What is the Difference Between Physical And Legal Custody?

When a couple goes through a divorce, there are several legal factors for them to consider. If they have children, parents must determine custody arrangements for their children. It is important to the court for parents to reach an agreement that is in the best interest of the children. If parents cannot come to an agreement, they may go to court so that a judge may do so for them. Custody arrangements determine which parent a child spends most of their time with and who is responsible for making the decisions that impact their life. Different types of custody arrangements can be considered by families going through a divorce.

Physical Custody

Physical custody is sometimes known as residential custody as well, as it determines the child’s main guardian and where they will live. This is the parent that the child will live with on a regular basis and with whom the child spends the majority of their time. It is important to know that while the child will live with this parent, they will also spend time in their other parent’s home.

Legal Custody

When divorce proceedings begin, it important for parents to understand what legal custody is. While physical custody determines where a child spends the majority of their time, legal custody covers a different part of a child’s life. Even if a parent is not awarded physical custody, they should still fight to have legal custody of their child.

When a parent is awarded legal custody, they have the right to make decisions for their child. It gives them influence in the important matters in their child’s life. This allows them to have a say in matters such as health care, academics, religious practices, and more. Maintaining this right can be very important if a custodial parent wishes to relocate with their child at any point in the future. Legal custody allows the non-custodial parent the right to speak up in the event of a possible relocation of their child.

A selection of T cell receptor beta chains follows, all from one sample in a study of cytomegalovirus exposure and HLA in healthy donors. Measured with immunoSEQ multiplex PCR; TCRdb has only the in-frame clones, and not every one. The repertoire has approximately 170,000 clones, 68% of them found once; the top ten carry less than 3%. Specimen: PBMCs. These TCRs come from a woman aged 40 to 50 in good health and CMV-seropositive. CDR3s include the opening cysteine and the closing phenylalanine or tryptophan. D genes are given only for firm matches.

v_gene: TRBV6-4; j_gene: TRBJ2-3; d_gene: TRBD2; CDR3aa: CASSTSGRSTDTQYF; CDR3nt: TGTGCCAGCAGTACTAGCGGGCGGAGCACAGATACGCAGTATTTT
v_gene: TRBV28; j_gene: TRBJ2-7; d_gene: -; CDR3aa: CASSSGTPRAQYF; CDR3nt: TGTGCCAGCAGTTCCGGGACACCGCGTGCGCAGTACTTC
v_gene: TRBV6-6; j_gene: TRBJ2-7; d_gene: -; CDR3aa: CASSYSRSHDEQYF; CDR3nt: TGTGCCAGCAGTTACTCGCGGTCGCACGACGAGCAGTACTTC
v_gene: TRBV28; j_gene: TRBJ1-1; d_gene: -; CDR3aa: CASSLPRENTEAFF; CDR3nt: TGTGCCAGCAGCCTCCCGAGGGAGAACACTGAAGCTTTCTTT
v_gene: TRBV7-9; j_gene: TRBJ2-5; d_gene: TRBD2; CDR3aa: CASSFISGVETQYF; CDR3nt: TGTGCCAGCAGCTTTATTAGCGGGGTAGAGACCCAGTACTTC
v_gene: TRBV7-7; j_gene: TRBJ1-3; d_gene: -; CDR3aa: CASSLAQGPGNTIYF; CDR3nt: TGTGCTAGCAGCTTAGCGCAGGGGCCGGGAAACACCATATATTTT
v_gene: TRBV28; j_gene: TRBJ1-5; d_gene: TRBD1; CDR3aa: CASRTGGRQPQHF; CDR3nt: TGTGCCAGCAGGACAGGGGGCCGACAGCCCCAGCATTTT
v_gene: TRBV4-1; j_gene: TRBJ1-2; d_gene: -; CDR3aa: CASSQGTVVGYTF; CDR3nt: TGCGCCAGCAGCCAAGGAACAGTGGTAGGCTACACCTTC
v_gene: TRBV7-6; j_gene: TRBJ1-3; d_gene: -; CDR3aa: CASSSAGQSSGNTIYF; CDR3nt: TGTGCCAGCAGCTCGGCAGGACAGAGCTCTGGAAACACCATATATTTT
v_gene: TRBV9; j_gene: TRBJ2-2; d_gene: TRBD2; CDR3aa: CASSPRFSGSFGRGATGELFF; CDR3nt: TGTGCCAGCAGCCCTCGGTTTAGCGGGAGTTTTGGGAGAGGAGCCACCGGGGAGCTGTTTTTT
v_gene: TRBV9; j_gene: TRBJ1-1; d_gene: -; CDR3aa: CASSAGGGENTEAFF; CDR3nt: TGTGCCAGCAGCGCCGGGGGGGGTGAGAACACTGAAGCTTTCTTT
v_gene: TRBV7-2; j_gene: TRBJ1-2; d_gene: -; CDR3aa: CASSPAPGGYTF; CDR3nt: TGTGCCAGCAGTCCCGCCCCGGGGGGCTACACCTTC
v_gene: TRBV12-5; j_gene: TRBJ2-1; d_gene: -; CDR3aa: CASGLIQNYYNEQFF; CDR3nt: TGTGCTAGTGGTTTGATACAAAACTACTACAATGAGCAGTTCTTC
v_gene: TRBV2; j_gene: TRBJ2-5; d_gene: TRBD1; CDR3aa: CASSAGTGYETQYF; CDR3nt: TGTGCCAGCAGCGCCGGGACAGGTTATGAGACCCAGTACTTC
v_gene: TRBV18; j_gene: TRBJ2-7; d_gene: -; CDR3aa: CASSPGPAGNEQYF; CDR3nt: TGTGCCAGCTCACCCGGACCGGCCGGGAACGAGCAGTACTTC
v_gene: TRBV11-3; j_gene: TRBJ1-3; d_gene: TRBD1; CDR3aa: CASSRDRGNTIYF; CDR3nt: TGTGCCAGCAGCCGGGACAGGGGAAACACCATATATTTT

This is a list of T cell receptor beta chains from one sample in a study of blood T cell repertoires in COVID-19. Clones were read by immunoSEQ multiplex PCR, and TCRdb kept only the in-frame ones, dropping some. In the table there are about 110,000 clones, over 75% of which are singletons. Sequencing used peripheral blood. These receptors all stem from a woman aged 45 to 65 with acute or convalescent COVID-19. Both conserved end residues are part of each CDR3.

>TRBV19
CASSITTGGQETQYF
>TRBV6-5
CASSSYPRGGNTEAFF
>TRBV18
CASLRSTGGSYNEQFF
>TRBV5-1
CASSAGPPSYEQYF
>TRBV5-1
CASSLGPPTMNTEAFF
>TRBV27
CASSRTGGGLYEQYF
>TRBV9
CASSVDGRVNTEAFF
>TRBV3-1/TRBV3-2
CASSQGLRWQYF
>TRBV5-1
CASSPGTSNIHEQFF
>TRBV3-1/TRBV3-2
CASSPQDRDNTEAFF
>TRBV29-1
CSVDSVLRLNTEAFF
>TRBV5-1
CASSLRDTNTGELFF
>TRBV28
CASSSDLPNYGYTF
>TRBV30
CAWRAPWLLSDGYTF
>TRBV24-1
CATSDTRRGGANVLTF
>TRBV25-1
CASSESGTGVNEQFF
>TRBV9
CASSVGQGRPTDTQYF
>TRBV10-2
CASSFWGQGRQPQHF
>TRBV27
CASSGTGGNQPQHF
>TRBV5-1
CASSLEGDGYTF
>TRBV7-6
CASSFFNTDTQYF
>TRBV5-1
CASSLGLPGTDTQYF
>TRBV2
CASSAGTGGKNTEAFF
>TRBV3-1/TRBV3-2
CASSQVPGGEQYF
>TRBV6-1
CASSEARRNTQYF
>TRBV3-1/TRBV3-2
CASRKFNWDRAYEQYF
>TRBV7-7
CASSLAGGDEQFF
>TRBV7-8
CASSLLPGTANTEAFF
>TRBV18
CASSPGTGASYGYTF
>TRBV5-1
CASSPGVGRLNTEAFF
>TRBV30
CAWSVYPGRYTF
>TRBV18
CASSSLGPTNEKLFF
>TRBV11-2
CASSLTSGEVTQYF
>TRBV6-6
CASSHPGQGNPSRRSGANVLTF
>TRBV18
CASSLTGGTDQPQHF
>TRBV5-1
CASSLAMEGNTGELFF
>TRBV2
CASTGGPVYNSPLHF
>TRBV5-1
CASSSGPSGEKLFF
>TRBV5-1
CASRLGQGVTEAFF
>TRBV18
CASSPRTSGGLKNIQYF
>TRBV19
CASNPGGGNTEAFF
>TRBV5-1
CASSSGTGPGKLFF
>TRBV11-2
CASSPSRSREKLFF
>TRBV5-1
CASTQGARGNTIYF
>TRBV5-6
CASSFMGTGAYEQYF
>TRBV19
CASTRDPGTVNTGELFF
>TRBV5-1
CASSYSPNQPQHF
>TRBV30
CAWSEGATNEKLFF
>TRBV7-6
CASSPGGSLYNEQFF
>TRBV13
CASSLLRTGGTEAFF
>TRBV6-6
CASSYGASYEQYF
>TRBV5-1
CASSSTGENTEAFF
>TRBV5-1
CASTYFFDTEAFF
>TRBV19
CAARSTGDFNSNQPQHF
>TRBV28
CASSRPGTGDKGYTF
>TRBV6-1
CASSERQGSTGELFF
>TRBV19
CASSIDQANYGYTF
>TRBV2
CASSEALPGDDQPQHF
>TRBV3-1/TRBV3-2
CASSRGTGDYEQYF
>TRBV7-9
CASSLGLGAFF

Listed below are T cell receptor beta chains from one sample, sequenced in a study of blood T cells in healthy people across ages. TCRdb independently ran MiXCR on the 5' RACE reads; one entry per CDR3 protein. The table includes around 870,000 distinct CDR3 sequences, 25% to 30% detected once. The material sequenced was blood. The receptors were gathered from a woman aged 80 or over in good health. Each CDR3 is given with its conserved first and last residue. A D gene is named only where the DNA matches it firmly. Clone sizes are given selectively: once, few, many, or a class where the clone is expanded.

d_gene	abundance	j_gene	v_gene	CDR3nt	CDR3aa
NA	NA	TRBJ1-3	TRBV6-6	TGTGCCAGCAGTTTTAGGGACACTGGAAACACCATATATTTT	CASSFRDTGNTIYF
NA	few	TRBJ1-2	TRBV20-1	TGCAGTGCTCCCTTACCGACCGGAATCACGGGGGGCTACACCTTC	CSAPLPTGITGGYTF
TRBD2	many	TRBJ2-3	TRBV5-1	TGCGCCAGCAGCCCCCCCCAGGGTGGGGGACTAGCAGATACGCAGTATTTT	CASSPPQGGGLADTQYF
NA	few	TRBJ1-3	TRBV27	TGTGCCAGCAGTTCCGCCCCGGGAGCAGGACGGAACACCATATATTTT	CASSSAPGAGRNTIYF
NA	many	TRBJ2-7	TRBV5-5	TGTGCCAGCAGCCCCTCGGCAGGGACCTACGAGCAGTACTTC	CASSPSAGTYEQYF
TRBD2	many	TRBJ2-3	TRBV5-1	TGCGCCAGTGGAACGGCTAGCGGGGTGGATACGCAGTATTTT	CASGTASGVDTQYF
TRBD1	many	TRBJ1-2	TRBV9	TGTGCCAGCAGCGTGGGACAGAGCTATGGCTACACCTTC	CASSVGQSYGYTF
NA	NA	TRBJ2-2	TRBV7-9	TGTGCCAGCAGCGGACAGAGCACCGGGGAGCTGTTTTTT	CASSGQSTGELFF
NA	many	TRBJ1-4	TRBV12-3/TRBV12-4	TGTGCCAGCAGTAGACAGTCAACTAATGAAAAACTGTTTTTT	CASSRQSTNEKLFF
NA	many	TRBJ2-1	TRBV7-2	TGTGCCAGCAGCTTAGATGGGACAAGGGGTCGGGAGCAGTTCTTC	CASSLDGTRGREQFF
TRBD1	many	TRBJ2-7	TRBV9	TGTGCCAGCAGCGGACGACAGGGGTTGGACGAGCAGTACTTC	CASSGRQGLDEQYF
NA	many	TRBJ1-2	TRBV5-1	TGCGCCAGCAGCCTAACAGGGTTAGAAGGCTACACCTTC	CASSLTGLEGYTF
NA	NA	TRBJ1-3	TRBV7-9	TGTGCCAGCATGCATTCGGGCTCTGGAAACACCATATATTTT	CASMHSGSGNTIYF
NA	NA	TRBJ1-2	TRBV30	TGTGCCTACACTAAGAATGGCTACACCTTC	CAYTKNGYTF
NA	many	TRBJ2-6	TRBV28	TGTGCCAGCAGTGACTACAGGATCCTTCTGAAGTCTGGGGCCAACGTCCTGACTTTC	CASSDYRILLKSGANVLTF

How is Custody Determined?

When a couple goes to court during their divorce, the judge will determine the custody arrangement. This will be done with the consideration of several factors regarding that contribute to their decision. This may include but is not limited to:

  • If a parent can provide a stable home
  • If the parent will act in the child’s best interest
  • The relationship between the child and each parent
  • Any history of abuse
  • The needs and safety of the child
  • The preference of the child if they are of sufficient age

Contact our Firm

If you or a family member is going through a divorce and seeking legal representation for child custody, contact the Law Offices of Haber Silver & Simpson today.

If you require strong legal representation for matters related to divorce or family law, Haber Silver & Simpson is here to help. We proudly represent clients in Morris County and throughout the state of New Jersey. Contact our firm today to schedule a consultation.